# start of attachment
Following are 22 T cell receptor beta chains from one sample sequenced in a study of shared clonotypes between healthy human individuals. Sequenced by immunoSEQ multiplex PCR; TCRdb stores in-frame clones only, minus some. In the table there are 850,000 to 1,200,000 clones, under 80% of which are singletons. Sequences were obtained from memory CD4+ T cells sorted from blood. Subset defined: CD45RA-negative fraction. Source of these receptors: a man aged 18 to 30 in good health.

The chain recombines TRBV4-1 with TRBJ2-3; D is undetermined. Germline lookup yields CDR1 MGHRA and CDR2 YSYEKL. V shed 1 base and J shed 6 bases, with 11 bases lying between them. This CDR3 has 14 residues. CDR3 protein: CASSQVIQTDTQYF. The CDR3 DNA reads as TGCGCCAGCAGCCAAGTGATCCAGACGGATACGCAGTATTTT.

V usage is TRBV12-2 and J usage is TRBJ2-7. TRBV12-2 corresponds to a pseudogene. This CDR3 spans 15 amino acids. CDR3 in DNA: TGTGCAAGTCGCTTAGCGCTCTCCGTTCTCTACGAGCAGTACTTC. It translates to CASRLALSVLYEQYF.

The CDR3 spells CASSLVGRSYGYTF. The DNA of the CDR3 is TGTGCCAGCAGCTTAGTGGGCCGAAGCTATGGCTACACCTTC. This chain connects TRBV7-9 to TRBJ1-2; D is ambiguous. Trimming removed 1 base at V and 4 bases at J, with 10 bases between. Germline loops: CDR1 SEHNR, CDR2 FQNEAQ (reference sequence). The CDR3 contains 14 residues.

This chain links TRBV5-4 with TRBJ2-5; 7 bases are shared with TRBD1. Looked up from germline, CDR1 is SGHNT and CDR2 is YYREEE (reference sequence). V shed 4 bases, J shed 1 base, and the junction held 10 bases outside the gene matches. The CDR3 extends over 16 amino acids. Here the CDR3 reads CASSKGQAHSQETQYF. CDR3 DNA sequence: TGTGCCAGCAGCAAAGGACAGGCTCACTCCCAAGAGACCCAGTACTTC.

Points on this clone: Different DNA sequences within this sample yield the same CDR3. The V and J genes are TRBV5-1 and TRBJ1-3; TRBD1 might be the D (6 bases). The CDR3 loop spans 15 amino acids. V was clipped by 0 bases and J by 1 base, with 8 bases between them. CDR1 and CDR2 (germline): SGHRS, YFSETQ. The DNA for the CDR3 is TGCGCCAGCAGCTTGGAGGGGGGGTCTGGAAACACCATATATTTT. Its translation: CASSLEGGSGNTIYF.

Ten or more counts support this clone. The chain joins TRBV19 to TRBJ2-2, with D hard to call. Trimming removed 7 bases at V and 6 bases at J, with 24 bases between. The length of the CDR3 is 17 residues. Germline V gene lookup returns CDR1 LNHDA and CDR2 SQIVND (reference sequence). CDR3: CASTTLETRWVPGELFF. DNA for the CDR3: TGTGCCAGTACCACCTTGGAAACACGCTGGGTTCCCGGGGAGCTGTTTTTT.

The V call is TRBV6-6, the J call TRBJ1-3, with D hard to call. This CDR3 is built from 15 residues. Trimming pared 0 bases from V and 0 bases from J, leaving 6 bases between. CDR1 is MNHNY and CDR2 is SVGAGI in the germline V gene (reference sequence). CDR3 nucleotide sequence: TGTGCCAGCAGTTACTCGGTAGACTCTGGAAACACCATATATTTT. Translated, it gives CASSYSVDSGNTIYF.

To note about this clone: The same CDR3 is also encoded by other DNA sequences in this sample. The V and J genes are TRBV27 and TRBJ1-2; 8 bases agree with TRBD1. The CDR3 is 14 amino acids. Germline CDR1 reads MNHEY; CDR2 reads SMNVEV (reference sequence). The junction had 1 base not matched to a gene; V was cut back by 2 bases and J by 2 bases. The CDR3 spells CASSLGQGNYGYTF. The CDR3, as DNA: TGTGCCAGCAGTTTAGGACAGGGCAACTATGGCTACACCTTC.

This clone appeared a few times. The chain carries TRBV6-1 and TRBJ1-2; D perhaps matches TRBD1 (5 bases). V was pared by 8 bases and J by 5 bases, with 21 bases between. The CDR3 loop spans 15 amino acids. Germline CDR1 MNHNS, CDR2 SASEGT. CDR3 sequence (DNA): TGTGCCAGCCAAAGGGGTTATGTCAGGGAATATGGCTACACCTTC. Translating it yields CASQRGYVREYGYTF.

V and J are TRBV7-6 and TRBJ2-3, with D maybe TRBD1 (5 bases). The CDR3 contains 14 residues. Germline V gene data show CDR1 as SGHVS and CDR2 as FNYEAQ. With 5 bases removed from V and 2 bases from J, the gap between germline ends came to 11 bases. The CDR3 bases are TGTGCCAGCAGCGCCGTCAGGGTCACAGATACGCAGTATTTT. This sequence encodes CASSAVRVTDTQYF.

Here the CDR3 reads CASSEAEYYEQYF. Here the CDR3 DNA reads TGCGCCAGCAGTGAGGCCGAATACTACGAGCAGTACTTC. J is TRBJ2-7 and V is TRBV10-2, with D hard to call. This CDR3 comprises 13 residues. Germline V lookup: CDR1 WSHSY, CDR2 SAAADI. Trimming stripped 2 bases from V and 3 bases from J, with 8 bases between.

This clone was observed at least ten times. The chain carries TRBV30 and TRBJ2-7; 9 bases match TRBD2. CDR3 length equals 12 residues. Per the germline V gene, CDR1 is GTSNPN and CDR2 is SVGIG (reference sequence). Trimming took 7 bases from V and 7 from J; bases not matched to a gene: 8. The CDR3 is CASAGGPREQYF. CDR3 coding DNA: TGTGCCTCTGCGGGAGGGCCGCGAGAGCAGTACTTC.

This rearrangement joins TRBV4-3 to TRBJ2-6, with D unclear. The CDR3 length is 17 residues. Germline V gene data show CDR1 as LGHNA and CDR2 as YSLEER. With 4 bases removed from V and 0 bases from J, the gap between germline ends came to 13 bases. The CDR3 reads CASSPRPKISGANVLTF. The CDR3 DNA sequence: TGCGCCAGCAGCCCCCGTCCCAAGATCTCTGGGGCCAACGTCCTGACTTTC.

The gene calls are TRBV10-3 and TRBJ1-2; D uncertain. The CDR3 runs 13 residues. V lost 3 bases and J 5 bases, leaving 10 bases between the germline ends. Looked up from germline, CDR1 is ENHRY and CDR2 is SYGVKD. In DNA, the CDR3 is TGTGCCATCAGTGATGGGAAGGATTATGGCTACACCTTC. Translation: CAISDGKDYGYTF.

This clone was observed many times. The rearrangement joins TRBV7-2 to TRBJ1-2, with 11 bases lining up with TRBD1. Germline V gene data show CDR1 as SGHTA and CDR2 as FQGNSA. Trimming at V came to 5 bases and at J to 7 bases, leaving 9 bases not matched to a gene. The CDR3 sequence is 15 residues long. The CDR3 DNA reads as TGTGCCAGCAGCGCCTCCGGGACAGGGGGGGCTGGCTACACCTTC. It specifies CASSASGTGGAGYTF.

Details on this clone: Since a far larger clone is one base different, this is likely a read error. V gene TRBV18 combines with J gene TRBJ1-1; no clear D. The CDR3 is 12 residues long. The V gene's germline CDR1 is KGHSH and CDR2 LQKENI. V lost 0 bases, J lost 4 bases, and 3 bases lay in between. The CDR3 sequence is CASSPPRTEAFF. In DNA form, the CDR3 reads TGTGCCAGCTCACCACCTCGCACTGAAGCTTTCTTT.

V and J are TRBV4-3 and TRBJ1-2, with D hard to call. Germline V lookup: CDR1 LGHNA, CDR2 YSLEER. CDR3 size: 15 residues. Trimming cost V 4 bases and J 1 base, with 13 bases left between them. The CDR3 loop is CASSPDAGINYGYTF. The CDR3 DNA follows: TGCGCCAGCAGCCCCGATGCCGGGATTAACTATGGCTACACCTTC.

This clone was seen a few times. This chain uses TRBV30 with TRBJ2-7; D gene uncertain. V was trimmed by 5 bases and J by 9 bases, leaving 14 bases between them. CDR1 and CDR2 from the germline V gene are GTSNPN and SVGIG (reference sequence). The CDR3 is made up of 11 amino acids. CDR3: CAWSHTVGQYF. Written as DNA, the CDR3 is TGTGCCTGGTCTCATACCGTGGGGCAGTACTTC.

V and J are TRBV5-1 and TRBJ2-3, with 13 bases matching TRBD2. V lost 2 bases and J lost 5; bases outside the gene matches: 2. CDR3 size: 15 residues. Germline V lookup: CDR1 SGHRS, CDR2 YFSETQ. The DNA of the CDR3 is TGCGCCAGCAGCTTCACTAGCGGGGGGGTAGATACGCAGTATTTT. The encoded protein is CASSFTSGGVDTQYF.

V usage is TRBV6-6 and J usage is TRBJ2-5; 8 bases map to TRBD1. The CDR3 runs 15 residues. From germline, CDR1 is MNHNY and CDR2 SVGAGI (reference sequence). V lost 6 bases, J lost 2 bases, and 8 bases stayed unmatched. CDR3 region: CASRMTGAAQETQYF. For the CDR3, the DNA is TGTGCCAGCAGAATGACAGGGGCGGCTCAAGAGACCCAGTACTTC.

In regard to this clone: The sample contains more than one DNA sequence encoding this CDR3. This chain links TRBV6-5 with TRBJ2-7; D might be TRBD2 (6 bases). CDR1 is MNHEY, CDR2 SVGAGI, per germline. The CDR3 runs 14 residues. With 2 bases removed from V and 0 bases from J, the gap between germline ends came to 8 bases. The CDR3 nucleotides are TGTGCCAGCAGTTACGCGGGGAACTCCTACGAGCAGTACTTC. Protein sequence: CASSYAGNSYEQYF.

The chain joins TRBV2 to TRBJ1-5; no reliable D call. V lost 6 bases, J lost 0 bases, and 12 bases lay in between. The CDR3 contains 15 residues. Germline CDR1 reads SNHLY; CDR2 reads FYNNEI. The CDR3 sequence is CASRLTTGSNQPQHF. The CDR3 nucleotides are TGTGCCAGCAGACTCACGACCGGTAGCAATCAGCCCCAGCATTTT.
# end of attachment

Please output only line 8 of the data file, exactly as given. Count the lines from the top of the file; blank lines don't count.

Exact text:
The V call is TRBV6-6, the J call TRBJ1-3, with D hard to call. This CDR3 is built from 15 residues. Trimming pared 0 bases from V and 0 bases from J, leaving 6 bases between. CDR1 is MNHNY and CDR2 is SVGAGI in the germline V gene (reference sequence). CDR3 nucleotide sequence: TGTGCCAGCAGTTACTCGGTAGACTCTGGAAACACCATATATTTT. Translated, it gives CASSYSVDSGNTIYF.